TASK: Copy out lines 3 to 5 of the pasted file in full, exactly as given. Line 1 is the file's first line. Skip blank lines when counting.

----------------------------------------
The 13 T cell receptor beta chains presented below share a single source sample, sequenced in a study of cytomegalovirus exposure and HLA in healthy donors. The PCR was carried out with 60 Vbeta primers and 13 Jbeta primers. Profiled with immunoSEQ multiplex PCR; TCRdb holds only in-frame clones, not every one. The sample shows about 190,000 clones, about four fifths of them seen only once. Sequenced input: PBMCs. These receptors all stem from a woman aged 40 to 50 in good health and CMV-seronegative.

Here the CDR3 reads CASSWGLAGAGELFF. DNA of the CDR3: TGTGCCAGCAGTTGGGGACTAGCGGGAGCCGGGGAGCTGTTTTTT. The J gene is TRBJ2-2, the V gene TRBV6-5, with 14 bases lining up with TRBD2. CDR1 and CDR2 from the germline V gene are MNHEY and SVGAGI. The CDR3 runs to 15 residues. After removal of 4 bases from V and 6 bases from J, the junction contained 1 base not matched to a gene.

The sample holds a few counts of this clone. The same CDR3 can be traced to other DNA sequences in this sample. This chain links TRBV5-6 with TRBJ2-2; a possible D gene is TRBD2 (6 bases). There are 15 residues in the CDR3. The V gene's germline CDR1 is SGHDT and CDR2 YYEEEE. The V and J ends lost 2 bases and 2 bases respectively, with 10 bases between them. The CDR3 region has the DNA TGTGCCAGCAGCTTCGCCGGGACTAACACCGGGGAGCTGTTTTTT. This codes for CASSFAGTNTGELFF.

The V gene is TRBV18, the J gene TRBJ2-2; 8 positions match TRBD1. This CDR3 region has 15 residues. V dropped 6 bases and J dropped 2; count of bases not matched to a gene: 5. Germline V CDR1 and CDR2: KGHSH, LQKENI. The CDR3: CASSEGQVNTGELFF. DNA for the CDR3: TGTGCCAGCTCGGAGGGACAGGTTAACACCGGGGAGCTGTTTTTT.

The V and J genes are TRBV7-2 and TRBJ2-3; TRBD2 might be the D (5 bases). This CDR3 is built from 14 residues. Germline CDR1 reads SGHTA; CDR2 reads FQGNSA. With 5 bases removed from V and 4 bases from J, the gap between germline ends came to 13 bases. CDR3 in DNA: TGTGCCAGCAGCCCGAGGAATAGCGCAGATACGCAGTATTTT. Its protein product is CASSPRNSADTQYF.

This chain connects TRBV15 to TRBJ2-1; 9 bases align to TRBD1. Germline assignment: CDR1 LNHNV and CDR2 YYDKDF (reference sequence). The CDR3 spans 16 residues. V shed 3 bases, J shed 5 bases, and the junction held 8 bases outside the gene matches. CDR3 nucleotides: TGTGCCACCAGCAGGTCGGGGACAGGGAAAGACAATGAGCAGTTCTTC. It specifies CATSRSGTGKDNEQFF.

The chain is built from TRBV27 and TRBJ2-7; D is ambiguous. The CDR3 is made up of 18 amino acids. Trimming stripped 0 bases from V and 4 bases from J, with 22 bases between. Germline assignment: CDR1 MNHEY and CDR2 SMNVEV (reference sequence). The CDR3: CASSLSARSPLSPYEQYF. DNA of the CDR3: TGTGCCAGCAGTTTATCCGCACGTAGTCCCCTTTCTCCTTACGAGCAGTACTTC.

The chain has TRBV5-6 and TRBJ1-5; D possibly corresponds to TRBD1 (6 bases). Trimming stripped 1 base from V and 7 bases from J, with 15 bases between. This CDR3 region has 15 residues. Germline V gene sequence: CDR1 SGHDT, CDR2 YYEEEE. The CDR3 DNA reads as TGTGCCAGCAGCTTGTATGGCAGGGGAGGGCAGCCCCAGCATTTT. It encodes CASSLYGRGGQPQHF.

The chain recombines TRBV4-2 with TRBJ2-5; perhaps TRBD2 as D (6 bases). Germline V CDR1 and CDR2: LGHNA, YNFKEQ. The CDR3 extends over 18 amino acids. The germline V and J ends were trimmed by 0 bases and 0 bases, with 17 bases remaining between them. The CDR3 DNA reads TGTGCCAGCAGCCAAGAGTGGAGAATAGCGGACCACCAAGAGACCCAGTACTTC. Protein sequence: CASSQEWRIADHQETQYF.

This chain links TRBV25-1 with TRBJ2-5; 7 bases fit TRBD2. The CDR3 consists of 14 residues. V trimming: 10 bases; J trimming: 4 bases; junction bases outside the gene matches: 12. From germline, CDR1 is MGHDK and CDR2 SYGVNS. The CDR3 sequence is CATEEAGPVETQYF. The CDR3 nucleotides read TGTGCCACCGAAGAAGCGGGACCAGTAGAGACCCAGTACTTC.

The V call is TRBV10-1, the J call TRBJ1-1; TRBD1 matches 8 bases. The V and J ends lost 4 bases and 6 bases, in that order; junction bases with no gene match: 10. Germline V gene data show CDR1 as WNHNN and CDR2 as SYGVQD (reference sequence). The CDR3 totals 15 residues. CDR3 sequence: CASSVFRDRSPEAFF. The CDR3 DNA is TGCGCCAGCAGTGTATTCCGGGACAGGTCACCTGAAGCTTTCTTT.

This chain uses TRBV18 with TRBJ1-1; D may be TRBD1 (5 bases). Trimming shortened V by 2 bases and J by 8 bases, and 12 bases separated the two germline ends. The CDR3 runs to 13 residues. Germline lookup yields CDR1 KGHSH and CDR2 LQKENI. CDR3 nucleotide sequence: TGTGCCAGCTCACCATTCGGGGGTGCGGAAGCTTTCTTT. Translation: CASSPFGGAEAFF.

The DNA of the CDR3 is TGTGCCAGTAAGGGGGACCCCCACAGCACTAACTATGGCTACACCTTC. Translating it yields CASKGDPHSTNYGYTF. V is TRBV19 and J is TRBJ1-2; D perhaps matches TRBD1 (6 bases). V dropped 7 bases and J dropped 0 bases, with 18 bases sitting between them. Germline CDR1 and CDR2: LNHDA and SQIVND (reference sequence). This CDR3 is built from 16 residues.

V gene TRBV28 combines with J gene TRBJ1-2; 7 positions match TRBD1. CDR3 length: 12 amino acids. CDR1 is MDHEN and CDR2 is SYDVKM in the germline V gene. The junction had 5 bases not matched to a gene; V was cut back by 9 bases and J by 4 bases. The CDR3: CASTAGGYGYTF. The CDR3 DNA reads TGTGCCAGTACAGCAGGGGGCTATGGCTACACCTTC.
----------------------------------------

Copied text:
The sample holds a few counts of this clone. The same CDR3 can be traced to other DNA sequences in this sample. This chain links TRBV5-6 with TRBJ2-2; a possible D gene is TRBD2 (6 bases). There are 15 residues in the CDR3. The V gene's germline CDR1 is SGHDT and CDR2 YYEEEE. The V and J ends lost 2 bases and 2 bases respectively, with 10 bases between them. The CDR3 region has the DNA TGTGCCAGCAGCTTCGCCGGGACTAACACCGGGGAGCTGTTTTTT. This codes for CASSFAGTNTGELFF.

The V gene is TRBV18, the J gene TRBJ2-2; 8 positions match TRBD1. This CDR3 region has 15 residues. V dropped 6 bases and J dropped 2; count of bases not matched to a gene: 5. Germline V CDR1 and CDR2: KGHSH, LQKENI. The CDR3: CASSEGQVNTGELFF. DNA for the CDR3: TGTGCCAGCTCGGAGGGACAGGTTAACACCGGGGAGCTGTTTTTT.

The V and J genes are TRBV7-2 and TRBJ2-3; TRBD2 might be the D (5 bases). This CDR3 is built from 14 residues. Germline CDR1 reads SGHTA; CDR2 reads FQGNSA. With 5 bases removed from V and 4 bases from J, the gap between germline ends came to 13 bases. CDR3 in DNA: TGTGCCAGCAGCCCGAGGAATAGCGCAGATACGCAGTATTTT. Its protein product is CASSPRNSADTQYF.